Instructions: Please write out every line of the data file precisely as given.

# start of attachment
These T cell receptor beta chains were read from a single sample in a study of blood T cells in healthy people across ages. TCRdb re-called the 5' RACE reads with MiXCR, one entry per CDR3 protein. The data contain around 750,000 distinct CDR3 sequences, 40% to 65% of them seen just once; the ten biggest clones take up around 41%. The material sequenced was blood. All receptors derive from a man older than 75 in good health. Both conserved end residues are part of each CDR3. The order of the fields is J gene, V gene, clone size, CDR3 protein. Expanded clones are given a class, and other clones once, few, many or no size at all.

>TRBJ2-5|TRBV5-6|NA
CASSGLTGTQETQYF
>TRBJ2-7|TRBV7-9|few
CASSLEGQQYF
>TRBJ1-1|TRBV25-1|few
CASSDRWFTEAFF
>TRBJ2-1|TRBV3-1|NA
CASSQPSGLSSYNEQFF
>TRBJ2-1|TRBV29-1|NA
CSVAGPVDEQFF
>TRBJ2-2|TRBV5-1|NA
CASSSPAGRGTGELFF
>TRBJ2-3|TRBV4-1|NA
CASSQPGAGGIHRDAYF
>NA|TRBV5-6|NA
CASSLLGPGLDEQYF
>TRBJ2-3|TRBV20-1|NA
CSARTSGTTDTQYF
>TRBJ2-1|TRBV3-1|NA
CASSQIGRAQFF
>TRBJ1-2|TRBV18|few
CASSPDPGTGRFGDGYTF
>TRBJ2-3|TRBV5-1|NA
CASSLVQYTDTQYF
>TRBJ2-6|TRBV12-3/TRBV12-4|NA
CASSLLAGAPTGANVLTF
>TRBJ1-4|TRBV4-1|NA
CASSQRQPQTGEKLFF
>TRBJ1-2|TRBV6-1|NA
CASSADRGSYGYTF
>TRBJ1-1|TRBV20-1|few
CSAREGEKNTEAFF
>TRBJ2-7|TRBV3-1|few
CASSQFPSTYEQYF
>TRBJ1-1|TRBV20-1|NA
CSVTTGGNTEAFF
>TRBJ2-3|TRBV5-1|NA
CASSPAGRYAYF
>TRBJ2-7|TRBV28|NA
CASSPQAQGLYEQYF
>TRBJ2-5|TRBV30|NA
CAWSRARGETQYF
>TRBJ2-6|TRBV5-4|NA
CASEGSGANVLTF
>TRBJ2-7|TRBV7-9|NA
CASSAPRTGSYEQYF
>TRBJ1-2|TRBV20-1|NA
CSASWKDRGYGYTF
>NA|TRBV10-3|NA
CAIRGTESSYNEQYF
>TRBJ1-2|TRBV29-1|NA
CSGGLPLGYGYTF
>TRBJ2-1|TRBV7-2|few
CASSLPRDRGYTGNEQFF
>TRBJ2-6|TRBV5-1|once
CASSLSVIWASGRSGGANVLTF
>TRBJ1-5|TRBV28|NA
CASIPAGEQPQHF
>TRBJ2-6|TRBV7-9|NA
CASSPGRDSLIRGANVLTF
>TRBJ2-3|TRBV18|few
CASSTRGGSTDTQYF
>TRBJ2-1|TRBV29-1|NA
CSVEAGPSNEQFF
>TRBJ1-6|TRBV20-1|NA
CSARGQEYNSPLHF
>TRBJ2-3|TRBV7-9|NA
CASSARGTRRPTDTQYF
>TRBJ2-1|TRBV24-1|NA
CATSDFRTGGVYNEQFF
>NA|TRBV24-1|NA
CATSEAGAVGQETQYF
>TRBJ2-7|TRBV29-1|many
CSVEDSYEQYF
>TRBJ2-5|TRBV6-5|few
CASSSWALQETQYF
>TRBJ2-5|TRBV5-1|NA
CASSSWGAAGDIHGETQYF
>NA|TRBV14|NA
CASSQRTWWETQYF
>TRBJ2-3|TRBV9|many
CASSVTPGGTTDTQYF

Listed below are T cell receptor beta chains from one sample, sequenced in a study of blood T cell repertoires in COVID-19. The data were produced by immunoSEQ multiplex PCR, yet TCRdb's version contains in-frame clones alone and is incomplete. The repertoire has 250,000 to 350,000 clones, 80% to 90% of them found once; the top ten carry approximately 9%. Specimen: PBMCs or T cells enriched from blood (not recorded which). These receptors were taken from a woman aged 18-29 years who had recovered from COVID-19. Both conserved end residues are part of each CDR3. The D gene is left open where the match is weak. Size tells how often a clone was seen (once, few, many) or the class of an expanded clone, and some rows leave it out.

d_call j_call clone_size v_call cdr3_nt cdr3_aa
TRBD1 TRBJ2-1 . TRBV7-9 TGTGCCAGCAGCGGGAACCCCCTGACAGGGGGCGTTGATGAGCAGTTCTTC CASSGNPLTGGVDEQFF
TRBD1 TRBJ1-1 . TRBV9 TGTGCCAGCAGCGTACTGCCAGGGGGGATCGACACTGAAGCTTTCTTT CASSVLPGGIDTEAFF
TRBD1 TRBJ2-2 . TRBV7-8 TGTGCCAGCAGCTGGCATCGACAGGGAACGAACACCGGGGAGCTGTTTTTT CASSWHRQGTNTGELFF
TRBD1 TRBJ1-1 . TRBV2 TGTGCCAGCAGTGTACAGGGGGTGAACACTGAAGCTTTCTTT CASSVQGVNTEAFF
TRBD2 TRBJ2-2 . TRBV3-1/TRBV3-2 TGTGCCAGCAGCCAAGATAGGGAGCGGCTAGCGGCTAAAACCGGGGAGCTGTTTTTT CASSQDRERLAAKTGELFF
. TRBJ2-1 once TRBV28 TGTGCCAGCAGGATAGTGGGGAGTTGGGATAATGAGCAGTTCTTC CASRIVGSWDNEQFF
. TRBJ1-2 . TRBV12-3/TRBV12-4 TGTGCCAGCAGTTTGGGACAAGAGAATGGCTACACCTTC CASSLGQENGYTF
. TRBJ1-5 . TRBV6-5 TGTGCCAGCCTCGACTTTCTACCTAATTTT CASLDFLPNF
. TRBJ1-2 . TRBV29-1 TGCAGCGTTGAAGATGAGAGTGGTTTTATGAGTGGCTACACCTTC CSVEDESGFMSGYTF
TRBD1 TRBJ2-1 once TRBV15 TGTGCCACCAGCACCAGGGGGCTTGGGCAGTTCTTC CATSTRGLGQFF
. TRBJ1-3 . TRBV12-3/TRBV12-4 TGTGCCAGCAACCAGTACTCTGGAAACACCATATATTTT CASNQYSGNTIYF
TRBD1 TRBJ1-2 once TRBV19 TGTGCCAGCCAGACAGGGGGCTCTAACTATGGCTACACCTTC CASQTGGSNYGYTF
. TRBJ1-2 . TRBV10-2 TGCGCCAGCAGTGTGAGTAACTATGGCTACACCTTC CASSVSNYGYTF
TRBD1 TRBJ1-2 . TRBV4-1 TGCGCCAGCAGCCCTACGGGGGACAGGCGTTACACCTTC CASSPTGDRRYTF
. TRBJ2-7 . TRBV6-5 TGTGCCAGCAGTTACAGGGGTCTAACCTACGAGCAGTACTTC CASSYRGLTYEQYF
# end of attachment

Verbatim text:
These T cell receptor beta chains were read from a single sample in a study of blood T cells in healthy people across ages. TCRdb re-called the 5' RACE reads with MiXCR, one entry per CDR3 protein. The data contain around 750,000 distinct CDR3 sequences, 40% to 65% of them seen just once; the ten biggest clones take up around 41%. The material sequenced was blood. All receptors derive from a man older than 75 in good health. Both conserved end residues are part of each CDR3. The order of the fields is J gene, V gene, clone size, CDR3 protein. Expanded clones are given a class, and other clones once, few, many or no size at all.

>TRBJ2-5|TRBV5-6|NA
CASSGLTGTQETQYF
>TRBJ2-7|TRBV7-9|few
CASSLEGQQYF
>TRBJ1-1|TRBV25-1|few
CASSDRWFTEAFF
>TRBJ2-1|TRBV3-1|NA
CASSQPSGLSSYNEQFF
>TRBJ2-1|TRBV29-1|NA
CSVAGPVDEQFF
>TRBJ2-2|TRBV5-1|NA
CASSSPAGRGTGELFF
>TRBJ2-3|TRBV4-1|NA
CASSQPGAGGIHRDAYF
>NA|TRBV5-6|NA
CASSLLGPGLDEQYF
>TRBJ2-3|TRBV20-1|NA
CSARTSGTTDTQYF
>TRBJ2-1|TRBV3-1|NA
CASSQIGRAQFF
>TRBJ1-2|TRBV18|few
CASSPDPGTGRFGDGYTF
>TRBJ2-3|TRBV5-1|NA
CASSLVQYTDTQYF
>TRBJ2-6|TRBV12-3/TRBV12-4|NA
CASSLLAGAPTGANVLTF
>TRBJ1-4|TRBV4-1|NA
CASSQRQPQTGEKLFF
>TRBJ1-2|TRBV6-1|NA
CASSADRGSYGYTF
>TRBJ1-1|TRBV20-1|few
CSAREGEKNTEAFF
>TRBJ2-7|TRBV3-1|few
CASSQFPSTYEQYF
>TRBJ1-1|TRBV20-1|NA
CSVTTGGNTEAFF
>TRBJ2-3|TRBV5-1|NA
CASSPAGRYAYF
>TRBJ2-7|TRBV28|NA
CASSPQAQGLYEQYF
>TRBJ2-5|TRBV30|NA
CAWSRARGETQYF
>TRBJ2-6|TRBV5-4|NA
CASEGSGANVLTF
>TRBJ2-7|TRBV7-9|NA
CASSAPRTGSYEQYF
>TRBJ1-2|TRBV20-1|NA
CSASWKDRGYGYTF
>NA|TRBV10-3|NA
CAIRGTESSYNEQYF
>TRBJ1-2|TRBV29-1|NA
CSGGLPLGYGYTF
>TRBJ2-1|TRBV7-2|few
CASSLPRDRGYTGNEQFF
>TRBJ2-6|TRBV5-1|once
CASSLSVIWASGRSGGANVLTF
>TRBJ1-5|TRBV28|NA
CASIPAGEQPQHF
>TRBJ2-6|TRBV7-9|NA
CASSPGRDSLIRGANVLTF
>TRBJ2-3|TRBV18|few
CASSTRGGSTDTQYF
>TRBJ2-1|TRBV29-1|NA
CSVEAGPSNEQFF
>TRBJ1-6|TRBV20-1|NA
CSARGQEYNSPLHF
>TRBJ2-3|TRBV7-9|NA
CASSARGTRRPTDTQYF
>TRBJ2-1|TRBV24-1|NA
CATSDFRTGGVYNEQFF
>NA|TRBV24-1|NA
CATSEAGAVGQETQYF
>TRBJ2-7|TRBV29-1|many
CSVEDSYEQYF
>TRBJ2-5|TRBV6-5|few
CASSSWALQETQYF
>TRBJ2-5|TRBV5-1|NA
CASSSWGAAGDIHGETQYF
>NA|TRBV14|NA
CASSQRTWWETQYF
>TRBJ2-3|TRBV9|many
CASSVTPGGTTDTQYF

Listed below are T cell receptor beta chains from one sample, sequenced in a study of blood T cell repertoires in COVID-19. The data were produced by immunoSEQ multiplex PCR, yet TCRdb's version contains in-frame clones alone and is incomplete. The repertoire has 250,000 to 350,000 clones, 80% to 90% of them found once; the top ten carry approximately 9%. Specimen: PBMCs or T cells enriched from blood (not recorded which). These receptors were taken from a woman aged 18-29 years who had recovered from COVID-19. Both conserved end residues are part of each CDR3. The D gene is left open where the match is weak. Size tells how often a clone was seen (once, few, many) or the class of an expanded clone, and some rows leave it out.

d_call j_call clone_size v_call cdr3_nt cdr3_aa
TRBD1 TRBJ2-1 . TRBV7-9 TGTGCCAGCAGCGGGAACCCCCTGACAGGGGGCGTTGATGAGCAGTTCTTC CASSGNPLTGGVDEQFF
TRBD1 TRBJ1-1 . TRBV9 TGTGCCAGCAGCGTACTGCCAGGGGGGATCGACACTGAAGCTTTCTTT CASSVLPGGIDTEAFF
TRBD1 TRBJ2-2 . TRBV7-8 TGTGCCAGCAGCTGGCATCGACAGGGAACGAACACCGGGGAGCTGTTTTTT CASSWHRQGTNTGELFF
TRBD1 TRBJ1-1 . TRBV2 TGTGCCAGCAGTGTACAGGGGGTGAACACTGAAGCTTTCTTT CASSVQGVNTEAFF
TRBD2 TRBJ2-2 . TRBV3-1/TRBV3-2 TGTGCCAGCAGCCAAGATAGGGAGCGGCTAGCGGCTAAAACCGGGGAGCTGTTTTTT CASSQDRERLAAKTGELFF
. TRBJ2-1 once TRBV28 TGTGCCAGCAGGATAGTGGGGAGTTGGGATAATGAGCAGTTCTTC CASRIVGSWDNEQFF
. TRBJ1-2 . TRBV12-3/TRBV12-4 TGTGCCAGCAGTTTGGGACAAGAGAATGGCTACACCTTC CASSLGQENGYTF
. TRBJ1-5 . TRBV6-5 TGTGCCAGCCTCGACTTTCTACCTAATTTT CASLDFLPNF
. TRBJ1-2 . TRBV29-1 TGCAGCGTTGAAGATGAGAGTGGTTTTATGAGTGGCTACACCTTC CSVEDESGFMSGYTF
TRBD1 TRBJ2-1 once TRBV15 TGTGCCACCAGCACCAGGGGGCTTGGGCAGTTCTTC CATSTRGLGQFF
. TRBJ1-3 . TRBV12-3/TRBV12-4 TGTGCCAGCAACCAGTACTCTGGAAACACCATATATTTT CASNQYSGNTIYF
TRBD1 TRBJ1-2 once TRBV19 TGTGCCAGCCAGACAGGGGGCTCTAACTATGGCTACACCTTC CASQTGGSNYGYTF
. TRBJ1-2 . TRBV10-2 TGCGCCAGCAGTGTGAGTAACTATGGCTACACCTTC CASSVSNYGYTF
TRBD1 TRBJ1-2 . TRBV4-1 TGCGCCAGCAGCCCTACGGGGGACAGGCGTTACACCTTC CASSPTGDRRYTF
. TRBJ2-7 . TRBV6-5 TGTGCCAGCAGTTACAGGGGTCTAACCTACGAGCAGTACTTC CASSYRGLTYEQYF